A number of interesting articles have recently been published addressing the Court's decision last Term in Caperton v. A.T. Massey Coal Co., which held that due process requires an elected justice to recuse himself from a case involving a key campaign supporter.

In "Electing Judges, Judging Elections, and the Lessons of Caperton," published in the Harvard Law Review, Professor Pamela Karlan argues that despite the Court's efforts to cabin the decision to its unusual facts, Caperton raises significant questions about the impartiality of elected judges.  She concludes that "the logic of Caperton is far more destabilizing than the Court might have intended."  Yet she points out that because the U.S. Supreme Court is the only court capable of reviewing a state judge’s refusal to step aside, the decision itself will likely have little impact without legislative reform or changes in judicial culture.  In the same volume, Professor Penny White argues that the real problem is judicial elections themselves, which "threaten the basic promise of fundamental fairness."  (Professor White has a unique perspective on this issue, having served as a Justice on the Tennessee Supreme Court until she was voted out of office following her decision to reverse a death sentence.)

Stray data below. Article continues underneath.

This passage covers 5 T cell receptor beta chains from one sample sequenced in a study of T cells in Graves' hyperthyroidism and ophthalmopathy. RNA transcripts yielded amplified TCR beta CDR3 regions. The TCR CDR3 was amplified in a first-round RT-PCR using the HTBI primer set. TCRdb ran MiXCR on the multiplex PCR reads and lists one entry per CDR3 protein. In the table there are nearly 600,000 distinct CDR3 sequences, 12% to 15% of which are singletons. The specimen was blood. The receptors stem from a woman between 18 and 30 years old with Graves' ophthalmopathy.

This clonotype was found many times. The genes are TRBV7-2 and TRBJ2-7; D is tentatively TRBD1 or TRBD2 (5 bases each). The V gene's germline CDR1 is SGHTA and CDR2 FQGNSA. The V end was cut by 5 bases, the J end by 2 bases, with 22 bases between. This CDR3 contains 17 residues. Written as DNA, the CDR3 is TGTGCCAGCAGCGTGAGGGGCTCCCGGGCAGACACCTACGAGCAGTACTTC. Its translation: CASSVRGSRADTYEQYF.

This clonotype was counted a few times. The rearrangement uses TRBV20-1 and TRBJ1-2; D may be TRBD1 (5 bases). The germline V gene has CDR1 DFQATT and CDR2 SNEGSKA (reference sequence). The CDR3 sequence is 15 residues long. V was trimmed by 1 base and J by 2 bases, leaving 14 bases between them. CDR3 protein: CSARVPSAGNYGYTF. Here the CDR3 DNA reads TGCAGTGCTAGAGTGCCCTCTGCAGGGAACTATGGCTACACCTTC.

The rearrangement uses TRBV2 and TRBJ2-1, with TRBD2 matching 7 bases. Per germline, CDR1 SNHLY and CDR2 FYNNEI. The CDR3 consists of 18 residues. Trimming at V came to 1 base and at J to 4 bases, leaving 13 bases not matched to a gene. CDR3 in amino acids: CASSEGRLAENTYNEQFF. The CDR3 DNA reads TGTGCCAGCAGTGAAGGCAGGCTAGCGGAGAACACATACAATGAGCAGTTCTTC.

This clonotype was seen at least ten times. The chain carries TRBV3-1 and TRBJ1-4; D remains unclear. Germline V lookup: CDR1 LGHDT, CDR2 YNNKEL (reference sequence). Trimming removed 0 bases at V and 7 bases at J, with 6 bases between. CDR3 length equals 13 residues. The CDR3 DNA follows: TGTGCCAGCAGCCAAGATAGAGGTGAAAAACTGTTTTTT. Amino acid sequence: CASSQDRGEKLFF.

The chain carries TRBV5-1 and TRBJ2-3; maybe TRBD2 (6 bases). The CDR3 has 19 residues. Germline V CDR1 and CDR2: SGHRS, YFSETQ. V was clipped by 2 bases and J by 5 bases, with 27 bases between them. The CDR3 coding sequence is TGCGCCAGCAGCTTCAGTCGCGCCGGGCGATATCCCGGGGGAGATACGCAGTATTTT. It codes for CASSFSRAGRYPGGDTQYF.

Two law reviews have recently held symposiums on judicial recusal following the Caperton decision.  Syracuse Law Review published a diverse set of essays on the subject by experts on judicial ethics, including Professors Steven Lubet, Ronald Rotunda, James Sample, and Elizabeth Wydra, as well as by Supreme Court litigators James Bopp and Andrew Frey.  As Dahlia Lithwick drily notes in her introduction, the "contributors to this symposium agree upon very little""”which ensures that the reader benefits from a variety of perspectives.  Those interested in the subject should also keep an eye out for the forthcoming issue of Drake Law Review, which co-sponsored a symposium on Caperton with the American Judicature Society.

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